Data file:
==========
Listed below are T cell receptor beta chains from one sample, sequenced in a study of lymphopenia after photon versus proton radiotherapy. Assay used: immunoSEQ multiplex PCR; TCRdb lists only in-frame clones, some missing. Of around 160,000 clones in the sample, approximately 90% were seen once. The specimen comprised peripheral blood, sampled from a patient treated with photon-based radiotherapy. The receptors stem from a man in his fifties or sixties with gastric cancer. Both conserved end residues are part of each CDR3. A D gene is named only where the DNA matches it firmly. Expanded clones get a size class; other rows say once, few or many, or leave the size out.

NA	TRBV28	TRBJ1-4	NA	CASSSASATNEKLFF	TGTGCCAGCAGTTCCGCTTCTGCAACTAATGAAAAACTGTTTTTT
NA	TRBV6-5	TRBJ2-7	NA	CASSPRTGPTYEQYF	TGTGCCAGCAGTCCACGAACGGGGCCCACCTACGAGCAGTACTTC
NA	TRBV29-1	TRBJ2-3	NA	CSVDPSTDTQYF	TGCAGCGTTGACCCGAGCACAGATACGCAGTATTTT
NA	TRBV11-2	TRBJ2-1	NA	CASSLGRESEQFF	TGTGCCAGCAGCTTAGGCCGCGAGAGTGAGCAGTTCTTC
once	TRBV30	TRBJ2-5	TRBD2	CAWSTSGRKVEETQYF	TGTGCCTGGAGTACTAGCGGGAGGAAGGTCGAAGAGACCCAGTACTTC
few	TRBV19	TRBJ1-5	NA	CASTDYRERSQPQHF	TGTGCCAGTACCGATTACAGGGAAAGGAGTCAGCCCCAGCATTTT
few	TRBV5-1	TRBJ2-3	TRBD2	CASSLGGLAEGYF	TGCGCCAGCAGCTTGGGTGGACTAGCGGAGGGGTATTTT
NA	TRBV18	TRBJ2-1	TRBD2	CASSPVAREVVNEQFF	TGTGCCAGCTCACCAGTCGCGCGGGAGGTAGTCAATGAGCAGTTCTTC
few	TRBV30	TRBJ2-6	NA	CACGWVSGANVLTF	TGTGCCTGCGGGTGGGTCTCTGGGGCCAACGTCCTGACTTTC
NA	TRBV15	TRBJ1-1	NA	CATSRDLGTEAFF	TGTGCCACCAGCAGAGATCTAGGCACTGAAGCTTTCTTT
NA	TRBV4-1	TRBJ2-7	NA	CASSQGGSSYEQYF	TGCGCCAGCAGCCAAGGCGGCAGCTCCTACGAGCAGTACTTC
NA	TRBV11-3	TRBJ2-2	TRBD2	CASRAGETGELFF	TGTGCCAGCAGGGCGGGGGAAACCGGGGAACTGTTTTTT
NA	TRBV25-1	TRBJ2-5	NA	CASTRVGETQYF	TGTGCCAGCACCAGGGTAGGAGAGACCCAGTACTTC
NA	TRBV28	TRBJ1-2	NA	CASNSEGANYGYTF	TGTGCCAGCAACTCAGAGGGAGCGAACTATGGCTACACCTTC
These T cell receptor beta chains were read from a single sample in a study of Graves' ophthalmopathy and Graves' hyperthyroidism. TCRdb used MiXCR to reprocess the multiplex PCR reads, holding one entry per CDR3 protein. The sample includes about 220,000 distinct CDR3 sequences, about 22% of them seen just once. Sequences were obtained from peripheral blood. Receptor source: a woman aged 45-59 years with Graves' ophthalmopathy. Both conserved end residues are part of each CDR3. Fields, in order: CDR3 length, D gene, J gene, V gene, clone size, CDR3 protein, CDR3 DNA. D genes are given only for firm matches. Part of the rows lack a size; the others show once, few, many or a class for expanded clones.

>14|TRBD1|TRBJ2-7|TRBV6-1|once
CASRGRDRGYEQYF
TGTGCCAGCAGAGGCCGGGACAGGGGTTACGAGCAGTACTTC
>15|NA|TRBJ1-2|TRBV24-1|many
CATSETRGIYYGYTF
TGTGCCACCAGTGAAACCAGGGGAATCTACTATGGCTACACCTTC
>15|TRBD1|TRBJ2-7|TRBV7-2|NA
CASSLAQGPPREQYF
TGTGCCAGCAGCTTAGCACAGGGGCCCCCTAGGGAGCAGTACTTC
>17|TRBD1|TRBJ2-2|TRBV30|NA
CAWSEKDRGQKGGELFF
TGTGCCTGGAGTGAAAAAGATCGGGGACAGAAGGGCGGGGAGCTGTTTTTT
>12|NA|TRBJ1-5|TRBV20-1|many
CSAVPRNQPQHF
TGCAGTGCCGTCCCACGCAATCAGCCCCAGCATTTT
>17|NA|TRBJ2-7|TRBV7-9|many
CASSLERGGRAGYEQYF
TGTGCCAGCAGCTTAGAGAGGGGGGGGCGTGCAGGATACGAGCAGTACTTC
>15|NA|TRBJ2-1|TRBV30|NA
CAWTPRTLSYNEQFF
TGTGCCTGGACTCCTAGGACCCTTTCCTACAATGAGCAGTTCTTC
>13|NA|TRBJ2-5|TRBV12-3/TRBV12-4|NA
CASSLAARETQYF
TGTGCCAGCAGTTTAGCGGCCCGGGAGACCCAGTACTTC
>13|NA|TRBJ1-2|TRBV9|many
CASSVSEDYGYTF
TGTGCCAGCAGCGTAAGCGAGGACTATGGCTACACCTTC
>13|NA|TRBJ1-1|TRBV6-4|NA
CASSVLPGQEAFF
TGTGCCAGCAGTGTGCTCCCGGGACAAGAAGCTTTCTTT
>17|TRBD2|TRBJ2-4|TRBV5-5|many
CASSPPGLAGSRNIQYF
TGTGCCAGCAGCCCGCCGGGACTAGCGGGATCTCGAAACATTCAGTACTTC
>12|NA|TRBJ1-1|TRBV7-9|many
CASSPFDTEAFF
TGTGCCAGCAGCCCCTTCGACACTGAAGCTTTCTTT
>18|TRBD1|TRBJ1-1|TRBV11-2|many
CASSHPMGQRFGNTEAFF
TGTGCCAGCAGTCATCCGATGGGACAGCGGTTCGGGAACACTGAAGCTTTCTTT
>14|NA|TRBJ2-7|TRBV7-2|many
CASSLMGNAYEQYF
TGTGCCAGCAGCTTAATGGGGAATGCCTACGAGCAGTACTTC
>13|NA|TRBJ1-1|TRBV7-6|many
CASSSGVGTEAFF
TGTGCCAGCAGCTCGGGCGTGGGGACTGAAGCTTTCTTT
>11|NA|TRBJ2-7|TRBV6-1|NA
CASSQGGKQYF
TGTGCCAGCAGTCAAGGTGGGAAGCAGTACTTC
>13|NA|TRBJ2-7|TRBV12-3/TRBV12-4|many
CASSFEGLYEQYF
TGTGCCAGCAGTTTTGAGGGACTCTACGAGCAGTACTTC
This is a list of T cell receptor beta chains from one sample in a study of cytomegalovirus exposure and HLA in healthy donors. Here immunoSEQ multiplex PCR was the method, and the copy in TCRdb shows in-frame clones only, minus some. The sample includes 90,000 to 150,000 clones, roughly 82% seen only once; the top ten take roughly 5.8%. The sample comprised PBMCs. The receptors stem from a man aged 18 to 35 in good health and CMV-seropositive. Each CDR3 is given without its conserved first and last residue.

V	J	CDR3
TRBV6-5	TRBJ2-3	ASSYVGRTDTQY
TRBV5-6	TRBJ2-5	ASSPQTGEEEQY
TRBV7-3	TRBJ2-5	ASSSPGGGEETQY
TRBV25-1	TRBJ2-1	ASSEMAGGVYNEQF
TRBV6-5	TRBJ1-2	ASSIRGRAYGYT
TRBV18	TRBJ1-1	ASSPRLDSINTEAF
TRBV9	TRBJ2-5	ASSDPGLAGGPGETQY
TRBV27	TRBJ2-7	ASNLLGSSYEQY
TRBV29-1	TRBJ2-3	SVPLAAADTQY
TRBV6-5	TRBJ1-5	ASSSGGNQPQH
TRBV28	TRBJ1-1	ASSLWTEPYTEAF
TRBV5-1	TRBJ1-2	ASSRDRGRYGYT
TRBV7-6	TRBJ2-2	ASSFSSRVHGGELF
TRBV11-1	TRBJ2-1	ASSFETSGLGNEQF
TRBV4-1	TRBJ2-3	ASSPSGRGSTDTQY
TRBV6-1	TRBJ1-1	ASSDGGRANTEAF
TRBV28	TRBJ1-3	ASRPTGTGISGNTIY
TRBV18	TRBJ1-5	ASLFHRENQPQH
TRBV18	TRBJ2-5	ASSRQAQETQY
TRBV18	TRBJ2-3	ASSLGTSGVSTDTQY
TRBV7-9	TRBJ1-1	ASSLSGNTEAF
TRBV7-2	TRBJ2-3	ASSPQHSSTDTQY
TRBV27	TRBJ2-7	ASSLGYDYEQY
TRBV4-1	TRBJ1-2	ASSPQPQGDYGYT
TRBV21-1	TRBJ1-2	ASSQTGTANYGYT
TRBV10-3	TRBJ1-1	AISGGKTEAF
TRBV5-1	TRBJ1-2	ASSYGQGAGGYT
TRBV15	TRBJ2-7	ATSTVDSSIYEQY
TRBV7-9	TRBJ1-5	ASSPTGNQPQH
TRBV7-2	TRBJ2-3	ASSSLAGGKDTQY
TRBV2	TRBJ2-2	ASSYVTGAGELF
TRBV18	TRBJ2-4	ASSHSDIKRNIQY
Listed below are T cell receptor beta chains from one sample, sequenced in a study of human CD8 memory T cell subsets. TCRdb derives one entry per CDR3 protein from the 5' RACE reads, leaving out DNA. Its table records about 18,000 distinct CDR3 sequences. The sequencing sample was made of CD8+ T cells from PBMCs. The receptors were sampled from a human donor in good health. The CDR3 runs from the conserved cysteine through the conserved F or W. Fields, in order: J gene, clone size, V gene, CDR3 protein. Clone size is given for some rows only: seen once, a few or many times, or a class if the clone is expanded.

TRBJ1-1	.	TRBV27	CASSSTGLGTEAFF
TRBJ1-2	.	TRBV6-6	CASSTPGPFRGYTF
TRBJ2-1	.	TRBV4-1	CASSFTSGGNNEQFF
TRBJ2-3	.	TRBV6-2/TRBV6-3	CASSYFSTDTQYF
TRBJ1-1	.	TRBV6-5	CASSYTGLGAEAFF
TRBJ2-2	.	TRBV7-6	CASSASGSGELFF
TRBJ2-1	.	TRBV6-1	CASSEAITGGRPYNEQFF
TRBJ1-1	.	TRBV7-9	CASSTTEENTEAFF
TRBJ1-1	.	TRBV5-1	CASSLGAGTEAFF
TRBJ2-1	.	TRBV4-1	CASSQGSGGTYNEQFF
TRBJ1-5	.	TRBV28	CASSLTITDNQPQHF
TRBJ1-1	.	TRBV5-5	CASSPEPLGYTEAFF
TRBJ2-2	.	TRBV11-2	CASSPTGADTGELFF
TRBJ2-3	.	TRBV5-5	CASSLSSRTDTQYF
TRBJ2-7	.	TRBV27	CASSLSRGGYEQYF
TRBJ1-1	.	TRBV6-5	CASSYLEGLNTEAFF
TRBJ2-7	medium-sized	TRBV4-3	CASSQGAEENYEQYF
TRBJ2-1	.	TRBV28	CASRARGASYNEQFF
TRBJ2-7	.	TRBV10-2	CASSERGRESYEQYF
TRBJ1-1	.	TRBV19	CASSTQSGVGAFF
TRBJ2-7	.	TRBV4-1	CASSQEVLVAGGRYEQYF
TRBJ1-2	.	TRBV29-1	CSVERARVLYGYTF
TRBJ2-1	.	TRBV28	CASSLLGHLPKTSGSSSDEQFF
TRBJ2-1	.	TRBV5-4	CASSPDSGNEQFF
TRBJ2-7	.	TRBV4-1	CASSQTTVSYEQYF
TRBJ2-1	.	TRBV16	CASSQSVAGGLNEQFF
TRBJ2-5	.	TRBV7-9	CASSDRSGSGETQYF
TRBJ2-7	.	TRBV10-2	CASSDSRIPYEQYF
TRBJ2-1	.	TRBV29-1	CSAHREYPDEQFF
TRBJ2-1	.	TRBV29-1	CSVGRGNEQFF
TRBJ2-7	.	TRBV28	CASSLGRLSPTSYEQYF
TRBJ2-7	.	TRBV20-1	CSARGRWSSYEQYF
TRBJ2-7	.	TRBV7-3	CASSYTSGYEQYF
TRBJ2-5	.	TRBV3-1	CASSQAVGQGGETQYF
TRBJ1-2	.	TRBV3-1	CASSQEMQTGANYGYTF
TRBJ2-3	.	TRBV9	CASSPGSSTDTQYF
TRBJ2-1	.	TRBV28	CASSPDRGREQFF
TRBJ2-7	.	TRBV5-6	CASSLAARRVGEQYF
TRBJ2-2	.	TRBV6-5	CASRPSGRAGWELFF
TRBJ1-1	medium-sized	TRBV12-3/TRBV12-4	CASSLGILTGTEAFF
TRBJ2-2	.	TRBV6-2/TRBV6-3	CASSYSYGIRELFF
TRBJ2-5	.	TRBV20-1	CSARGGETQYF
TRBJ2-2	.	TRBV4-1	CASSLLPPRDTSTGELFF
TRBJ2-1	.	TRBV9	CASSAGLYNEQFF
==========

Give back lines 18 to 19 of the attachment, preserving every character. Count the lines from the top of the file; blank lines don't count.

CASRGRDRGYEQYF
TGTGCCAGCAGAGGCCGGGACAGGGGTTACGAGCAGTACTTC